UNIONTOWN, Ohio – Roughly 1,800 neighbors of missing mom Jessie Davis turned out to join professional trackers and police in the search, but once again came up empty-handed, as once was thought to be a potential lead turned out to be a plot for marijuana plants.
Volunteers on Thursday used horses, golf carts and all-terrain vehicles to search through backyards, vacant fields and a Christmas tree farm for Davis. They were told to walk three feet apart, looking for tire marks and fresh dirt.
"You just can't go home and assume somebody will take care of it," said Barb Schollaerd, 51, of North Canton. "We look after our own."
Davis, whose baby is due July 3, was last heard from in a phone call with her mother on June 13. Two days later, her mother checked on her home in nearby Lake Township and found it in shambles, with the furniture overturned, a comforter missing and her 2-year-old grandson wandering around alone.
The little boy told investigators: "Mommy was crying. Mommy broke the table. Mommy's in rug."
Whitney Davis, the missing woman's younger sister, said the boy misses his mother. "He asks where she is," she said.
Authorities have talked with and searched the home of the man who fathered the son of the 26-year-old Davis, although investigators have repeatedly said Canton police officer Bobby Cutts Jr. is not a suspect. Cutts, 30, says he had nothing to do with Davis' disappearance. The woman's family says he is also the father of Davis' unborn baby.
About 1,800 volunteers searched the area around Davis' home for about 4 1/2 hours until the effort was suspended because of heavy rain. Groups of 80 to 100 searchers each covered areas of about eight square miles.
An FBI evidence crew and investigators spent several hours examining a site of freshly dug dirt in a field at the end of a dirt road more than a mile from Davis' home. Family members who were with the team that found the spot embraced when it was discovered.
But the site turned out to be a marijuana plot, about 6-feet long and 3-feet wide, said Stark County sheriff's Capt. Gary Shankle. Investigators responded to the scene because the freshly dug dirt caused a reaction among private search dogs, he said.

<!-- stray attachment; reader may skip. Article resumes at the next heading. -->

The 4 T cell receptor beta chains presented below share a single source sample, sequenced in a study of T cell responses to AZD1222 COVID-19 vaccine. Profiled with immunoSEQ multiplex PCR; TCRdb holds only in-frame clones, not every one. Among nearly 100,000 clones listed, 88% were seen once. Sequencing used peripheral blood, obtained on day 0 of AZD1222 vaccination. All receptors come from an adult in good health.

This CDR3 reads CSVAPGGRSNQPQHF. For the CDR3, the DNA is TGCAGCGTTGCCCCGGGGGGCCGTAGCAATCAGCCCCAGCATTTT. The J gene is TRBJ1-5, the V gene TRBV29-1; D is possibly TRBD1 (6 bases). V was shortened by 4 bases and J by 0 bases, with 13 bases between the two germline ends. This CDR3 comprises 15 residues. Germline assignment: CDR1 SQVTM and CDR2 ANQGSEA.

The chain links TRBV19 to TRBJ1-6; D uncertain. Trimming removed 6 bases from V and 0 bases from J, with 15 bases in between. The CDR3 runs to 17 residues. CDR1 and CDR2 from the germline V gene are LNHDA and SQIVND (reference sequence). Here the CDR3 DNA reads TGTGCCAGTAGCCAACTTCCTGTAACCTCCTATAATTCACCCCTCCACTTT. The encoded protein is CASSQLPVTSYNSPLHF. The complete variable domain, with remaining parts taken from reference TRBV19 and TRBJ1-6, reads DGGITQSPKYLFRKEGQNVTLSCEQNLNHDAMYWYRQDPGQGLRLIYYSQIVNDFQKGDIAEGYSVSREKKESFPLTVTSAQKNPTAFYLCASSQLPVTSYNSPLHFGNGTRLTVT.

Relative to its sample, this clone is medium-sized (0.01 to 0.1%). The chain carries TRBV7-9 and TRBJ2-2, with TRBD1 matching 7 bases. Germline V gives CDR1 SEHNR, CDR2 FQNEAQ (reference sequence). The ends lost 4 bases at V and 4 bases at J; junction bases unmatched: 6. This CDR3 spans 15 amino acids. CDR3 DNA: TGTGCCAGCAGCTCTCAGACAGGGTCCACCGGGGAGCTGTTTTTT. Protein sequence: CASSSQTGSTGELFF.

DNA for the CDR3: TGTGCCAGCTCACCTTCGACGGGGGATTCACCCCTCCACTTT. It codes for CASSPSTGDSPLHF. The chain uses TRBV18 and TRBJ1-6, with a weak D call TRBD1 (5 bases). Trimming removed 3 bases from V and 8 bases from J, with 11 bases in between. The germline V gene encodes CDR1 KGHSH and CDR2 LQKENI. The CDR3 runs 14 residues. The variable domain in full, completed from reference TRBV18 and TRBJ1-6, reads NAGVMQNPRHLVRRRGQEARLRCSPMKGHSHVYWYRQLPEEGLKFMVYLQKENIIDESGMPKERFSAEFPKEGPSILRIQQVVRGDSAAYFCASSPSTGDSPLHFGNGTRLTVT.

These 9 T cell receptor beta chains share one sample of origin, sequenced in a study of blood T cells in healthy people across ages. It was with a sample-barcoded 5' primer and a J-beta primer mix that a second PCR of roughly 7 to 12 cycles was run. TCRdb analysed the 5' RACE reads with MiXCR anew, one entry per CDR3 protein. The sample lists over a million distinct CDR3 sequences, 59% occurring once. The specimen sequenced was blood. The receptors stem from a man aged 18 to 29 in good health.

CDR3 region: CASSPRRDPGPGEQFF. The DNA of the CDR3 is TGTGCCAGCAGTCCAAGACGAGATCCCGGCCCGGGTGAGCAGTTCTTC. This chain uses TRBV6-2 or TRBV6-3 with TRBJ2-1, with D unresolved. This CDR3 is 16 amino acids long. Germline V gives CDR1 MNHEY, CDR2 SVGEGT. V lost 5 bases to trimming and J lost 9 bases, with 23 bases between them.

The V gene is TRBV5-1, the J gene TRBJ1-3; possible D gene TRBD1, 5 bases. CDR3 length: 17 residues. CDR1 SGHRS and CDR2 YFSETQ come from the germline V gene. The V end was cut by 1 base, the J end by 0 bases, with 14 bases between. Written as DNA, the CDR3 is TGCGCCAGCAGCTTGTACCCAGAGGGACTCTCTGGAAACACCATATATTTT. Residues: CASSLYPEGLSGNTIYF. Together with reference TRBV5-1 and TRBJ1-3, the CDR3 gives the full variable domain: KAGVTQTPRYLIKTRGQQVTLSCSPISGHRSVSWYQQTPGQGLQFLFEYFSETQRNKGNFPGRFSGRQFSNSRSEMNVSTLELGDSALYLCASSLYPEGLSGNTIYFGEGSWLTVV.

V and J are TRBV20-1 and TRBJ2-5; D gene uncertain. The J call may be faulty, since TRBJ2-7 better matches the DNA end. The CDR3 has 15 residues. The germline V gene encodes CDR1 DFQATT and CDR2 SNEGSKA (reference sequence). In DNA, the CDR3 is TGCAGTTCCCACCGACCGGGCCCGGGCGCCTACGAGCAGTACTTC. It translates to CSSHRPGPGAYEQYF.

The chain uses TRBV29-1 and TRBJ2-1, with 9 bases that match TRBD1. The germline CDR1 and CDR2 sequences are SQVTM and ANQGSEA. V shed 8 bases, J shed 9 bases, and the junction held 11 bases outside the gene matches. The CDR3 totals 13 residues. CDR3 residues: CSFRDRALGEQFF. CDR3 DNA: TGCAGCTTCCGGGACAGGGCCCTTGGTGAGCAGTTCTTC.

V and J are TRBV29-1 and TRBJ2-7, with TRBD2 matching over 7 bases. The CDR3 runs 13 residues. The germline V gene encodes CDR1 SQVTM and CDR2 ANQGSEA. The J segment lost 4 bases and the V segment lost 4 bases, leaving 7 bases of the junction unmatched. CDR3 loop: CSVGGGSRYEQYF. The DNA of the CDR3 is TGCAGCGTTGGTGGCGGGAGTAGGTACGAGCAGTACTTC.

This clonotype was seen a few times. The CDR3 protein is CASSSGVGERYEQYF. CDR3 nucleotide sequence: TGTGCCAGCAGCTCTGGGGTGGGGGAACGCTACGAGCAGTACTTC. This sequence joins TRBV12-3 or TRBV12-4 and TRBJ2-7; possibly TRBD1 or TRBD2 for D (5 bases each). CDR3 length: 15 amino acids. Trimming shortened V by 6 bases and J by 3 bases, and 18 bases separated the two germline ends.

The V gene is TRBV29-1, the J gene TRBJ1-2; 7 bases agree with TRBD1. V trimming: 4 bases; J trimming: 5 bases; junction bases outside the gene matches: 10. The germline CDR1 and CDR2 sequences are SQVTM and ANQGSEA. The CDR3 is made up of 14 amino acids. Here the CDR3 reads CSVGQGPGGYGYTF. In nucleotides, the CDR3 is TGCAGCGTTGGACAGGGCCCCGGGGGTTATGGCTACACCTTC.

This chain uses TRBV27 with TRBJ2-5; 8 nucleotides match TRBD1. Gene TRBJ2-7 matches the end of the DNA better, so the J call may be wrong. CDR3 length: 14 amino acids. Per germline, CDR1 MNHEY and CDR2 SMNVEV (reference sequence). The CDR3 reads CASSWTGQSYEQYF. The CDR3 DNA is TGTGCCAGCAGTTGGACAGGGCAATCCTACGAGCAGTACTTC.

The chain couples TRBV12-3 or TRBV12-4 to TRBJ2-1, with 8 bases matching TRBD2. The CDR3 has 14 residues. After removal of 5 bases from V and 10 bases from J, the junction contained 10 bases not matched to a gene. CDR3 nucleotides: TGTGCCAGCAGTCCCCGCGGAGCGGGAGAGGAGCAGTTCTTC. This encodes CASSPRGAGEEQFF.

"It's very frustrating, but we just can't leave any stone unturned," Shankle said.
Earlier, Whitney Davis, the missing woman's younger sister, said she was amazed by the crowd of volunteers. She wore a T-shirt with her sister's picture and the word "Missing" in red letters.
"I think we're going to find her," she said.
The turnout was the largest of 704 searches by the internationally active group Texas EquuSearch, which brought a remote-control airplane equipped with a camera.
"We've never had that many show up at one time," said EquuSearch director Tim Miller.
His group had expected about 200 volunteers for the search in northeast Ohio. "It's overwhelming. It's almost out of control. But we're going to make it happen," he said early in the day.
One woman wore high heels but gave up 20 minutes later after walking through a wooded area. Another maneuvered on crutches. "I'm here for the whole thing," said Tammy Robinson, 47.
Team leaders were told to look for tire tracks and any debris or other things that appear out of the ordinary. Miller also instructed that if a body was found, the leaders should stay with it and move other searchers away.
"I'm hopeful we can find her alive," he said. "If not, the second best thing we can do is be back here next week for a funeral."
Some volunteers brought their dogs or children. People signing up to help at a fire station formed a line about two football fields long along a sidewalk.
"We're probably looking at somewhat of a miracle in this case," Miller said. "We also know if that person is deceased out there it's very important we find them as quickly as we can find them so they can determine cause of death."
On Wednesday, sheriff's investigators and FBI agents carried out more than a dozen white cardboard boxes, a few brown bags and three large black plastic bags during a search of Cutts' home.
His mother, Renee Horne, told The (Canton) Repository that agents were looking for Davis' cell phone and a quilt missing from her home.
Horne said FBI agents questioned her son twice Wednesday, and read him his Miranda rights during the second interview. Investigators also took Cutts' two cell phones, she said.
Meanwhile, the DNA of a newborn baby found about 45 miles from Davis' home was being tested to see if the infant is related to the missing woman. The testing was not expected to be finished until next week.
Rewards totaling $15,000 are being offered for information leading to Davis' whereabouts.
Police officer Jamie Mizer led one of 14 groups during the search. She is three months pregnant.
"That's kind of what's motivating me to be out here," she said.
The Associated Press contributed to this report.